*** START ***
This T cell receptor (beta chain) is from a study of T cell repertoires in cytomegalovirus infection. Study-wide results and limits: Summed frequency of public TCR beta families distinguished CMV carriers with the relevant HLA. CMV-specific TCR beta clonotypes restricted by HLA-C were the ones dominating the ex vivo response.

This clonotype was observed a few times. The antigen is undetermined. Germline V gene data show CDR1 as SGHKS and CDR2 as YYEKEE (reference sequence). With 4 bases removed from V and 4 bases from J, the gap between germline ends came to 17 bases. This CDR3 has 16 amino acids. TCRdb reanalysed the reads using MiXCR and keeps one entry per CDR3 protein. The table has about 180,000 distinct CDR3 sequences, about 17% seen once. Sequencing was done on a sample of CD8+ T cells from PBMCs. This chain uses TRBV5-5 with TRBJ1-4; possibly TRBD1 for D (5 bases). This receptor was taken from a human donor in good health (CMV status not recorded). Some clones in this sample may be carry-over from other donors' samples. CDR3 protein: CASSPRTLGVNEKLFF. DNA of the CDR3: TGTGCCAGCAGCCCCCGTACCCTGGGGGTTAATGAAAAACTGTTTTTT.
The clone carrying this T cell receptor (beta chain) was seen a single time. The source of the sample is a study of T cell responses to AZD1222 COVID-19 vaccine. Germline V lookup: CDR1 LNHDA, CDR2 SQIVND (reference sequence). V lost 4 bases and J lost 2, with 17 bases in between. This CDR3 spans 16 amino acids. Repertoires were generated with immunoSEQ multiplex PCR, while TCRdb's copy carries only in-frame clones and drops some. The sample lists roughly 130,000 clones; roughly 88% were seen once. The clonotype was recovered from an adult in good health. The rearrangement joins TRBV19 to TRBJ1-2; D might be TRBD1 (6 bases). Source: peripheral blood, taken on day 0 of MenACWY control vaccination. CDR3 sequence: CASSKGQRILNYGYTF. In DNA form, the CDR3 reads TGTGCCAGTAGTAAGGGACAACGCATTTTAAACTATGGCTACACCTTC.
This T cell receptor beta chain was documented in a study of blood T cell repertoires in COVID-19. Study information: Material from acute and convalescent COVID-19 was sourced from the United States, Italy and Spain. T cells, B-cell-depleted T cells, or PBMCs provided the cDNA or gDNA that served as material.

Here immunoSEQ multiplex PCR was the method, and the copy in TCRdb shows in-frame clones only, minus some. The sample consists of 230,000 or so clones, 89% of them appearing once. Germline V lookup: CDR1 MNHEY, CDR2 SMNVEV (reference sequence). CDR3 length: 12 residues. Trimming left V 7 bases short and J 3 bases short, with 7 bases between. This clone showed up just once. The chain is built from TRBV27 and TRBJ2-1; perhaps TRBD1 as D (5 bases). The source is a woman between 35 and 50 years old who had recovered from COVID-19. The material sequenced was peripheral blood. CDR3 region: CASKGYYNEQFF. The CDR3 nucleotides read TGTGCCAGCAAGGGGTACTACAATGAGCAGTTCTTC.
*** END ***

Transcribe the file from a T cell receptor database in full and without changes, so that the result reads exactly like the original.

This T cell receptor (beta chain) is from a study of T cell repertoires in cytomegalovirus infection. Study-wide results and limits: Summed frequency of public TCR beta families distinguished CMV carriers with the relevant HLA. CMV-specific TCR beta clonotypes restricted by HLA-C were the ones dominating the ex vivo response.

This clonotype was observed a few times. The antigen is undetermined. Germline V gene data show CDR1 as SGHKS and CDR2 as YYEKEE (reference sequence). With 4 bases removed from V and 4 bases from J, the gap between germline ends came to 17 bases. This CDR3 has 16 amino acids. TCRdb reanalysed the reads using MiXCR and keeps one entry per CDR3 protein. The table has about 180,000 distinct CDR3 sequences, about 17% seen once. Sequencing was done on a sample of CD8+ T cells from PBMCs. This chain uses TRBV5-5 with TRBJ1-4; possibly TRBD1 for D (5 bases). This receptor was taken from a human donor in good health (CMV status not recorded). Some clones in this sample may be carry-over from other donors' samples. CDR3 protein: CASSPRTLGVNEKLFF. DNA of the CDR3: TGTGCCAGCAGCCCCCGTACCCTGGGGGTTAATGAAAAACTGTTTTTT.
The clone carrying this T cell receptor (beta chain) was seen a single time. The source of the sample is a study of T cell responses to AZD1222 COVID-19 vaccine. Germline V lookup: CDR1 LNHDA, CDR2 SQIVND (reference sequence). V lost 4 bases and J lost 2, with 17 bases in between. This CDR3 spans 16 amino acids. Repertoires were generated with immunoSEQ multiplex PCR, while TCRdb's copy carries only in-frame clones and drops some. The sample lists roughly 130,000 clones; roughly 88% were seen once. The clonotype was recovered from an adult in good health. The rearrangement joins TRBV19 to TRBJ1-2; D might be TRBD1 (6 bases). Source: peripheral blood, taken on day 0 of MenACWY control vaccination. CDR3 sequence: CASSKGQRILNYGYTF. In DNA form, the CDR3 reads TGTGCCAGTAGTAAGGGACAACGCATTTTAAACTATGGCTACACCTTC.
This T cell receptor beta chain was documented in a study of blood T cell repertoires in COVID-19. Study information: Material from acute and convalescent COVID-19 was sourced from the United States, Italy and Spain. T cells, B-cell-depleted T cells, or PBMCs provided the cDNA or gDNA that served as material.

Here immunoSEQ multiplex PCR was the method, and the copy in TCRdb shows in-frame clones only, minus some. The sample consists of 230,000 or so clones, 89% of them appearing once. Germline V lookup: CDR1 MNHEY, CDR2 SMNVEV (reference sequence). CDR3 length: 12 residues. Trimming left V 7 bases short and J 3 bases short, with 7 bases between. This clone showed up just once. The chain is built from TRBV27 and TRBJ2-1; perhaps TRBD1 as D (5 bases). The source is a woman between 35 and 50 years old who had recovered from COVID-19. The material sequenced was peripheral blood. CDR3 region: CASKGYYNEQFF. The CDR3 nucleotides read TGTGCCAGCAAGGGGTACTACAATGAGCAGTTCTTC.